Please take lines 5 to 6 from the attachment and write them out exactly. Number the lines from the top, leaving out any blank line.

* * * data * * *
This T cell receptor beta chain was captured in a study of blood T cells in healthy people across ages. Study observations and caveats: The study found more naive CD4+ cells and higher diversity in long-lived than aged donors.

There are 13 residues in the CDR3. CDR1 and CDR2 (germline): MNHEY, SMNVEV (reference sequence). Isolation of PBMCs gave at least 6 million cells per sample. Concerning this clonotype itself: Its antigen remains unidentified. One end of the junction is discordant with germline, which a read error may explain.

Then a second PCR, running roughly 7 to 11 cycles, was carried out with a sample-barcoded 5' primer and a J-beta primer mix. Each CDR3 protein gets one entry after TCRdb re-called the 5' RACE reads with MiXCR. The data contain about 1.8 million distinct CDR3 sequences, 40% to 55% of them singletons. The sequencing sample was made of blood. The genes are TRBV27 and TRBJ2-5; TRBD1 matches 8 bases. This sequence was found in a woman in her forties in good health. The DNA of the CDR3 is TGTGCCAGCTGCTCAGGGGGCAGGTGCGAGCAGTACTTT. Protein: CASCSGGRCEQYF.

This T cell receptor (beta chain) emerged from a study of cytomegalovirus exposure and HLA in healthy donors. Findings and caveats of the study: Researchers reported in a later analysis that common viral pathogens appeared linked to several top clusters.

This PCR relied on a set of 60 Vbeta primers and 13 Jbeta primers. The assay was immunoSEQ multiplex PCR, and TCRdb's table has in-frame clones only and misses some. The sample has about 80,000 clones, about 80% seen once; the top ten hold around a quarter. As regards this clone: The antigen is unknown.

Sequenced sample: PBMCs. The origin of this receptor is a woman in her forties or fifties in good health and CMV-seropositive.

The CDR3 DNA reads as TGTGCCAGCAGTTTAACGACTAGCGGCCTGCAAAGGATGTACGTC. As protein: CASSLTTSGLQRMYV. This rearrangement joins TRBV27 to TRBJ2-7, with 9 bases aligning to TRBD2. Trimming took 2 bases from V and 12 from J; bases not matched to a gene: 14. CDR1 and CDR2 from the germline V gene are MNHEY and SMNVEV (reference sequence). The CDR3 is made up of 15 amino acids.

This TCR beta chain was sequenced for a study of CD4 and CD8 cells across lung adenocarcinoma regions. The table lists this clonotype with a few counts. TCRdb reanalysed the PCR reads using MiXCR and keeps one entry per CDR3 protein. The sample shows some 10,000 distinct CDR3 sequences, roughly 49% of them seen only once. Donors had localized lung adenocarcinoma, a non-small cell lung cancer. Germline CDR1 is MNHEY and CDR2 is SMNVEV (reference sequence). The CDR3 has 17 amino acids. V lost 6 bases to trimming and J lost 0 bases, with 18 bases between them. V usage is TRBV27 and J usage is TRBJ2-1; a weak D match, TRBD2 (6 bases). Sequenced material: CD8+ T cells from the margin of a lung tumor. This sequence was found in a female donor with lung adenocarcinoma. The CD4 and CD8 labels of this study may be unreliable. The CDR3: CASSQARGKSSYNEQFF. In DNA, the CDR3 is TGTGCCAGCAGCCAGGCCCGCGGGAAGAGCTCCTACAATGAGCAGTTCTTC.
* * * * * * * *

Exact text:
This PCR relied on a set of 60 Vbeta primers and 13 Jbeta primers. The assay was immunoSEQ multiplex PCR, and TCRdb's table has in-frame clones only and misses some. The sample has about 80,000 clones, about 80% seen once; the top ten hold around a quarter. As regards this clone: The antigen is unknown.

Sequenced sample: PBMCs. The origin of this receptor is a woman in her forties or fifties in good health and CMV-seropositive.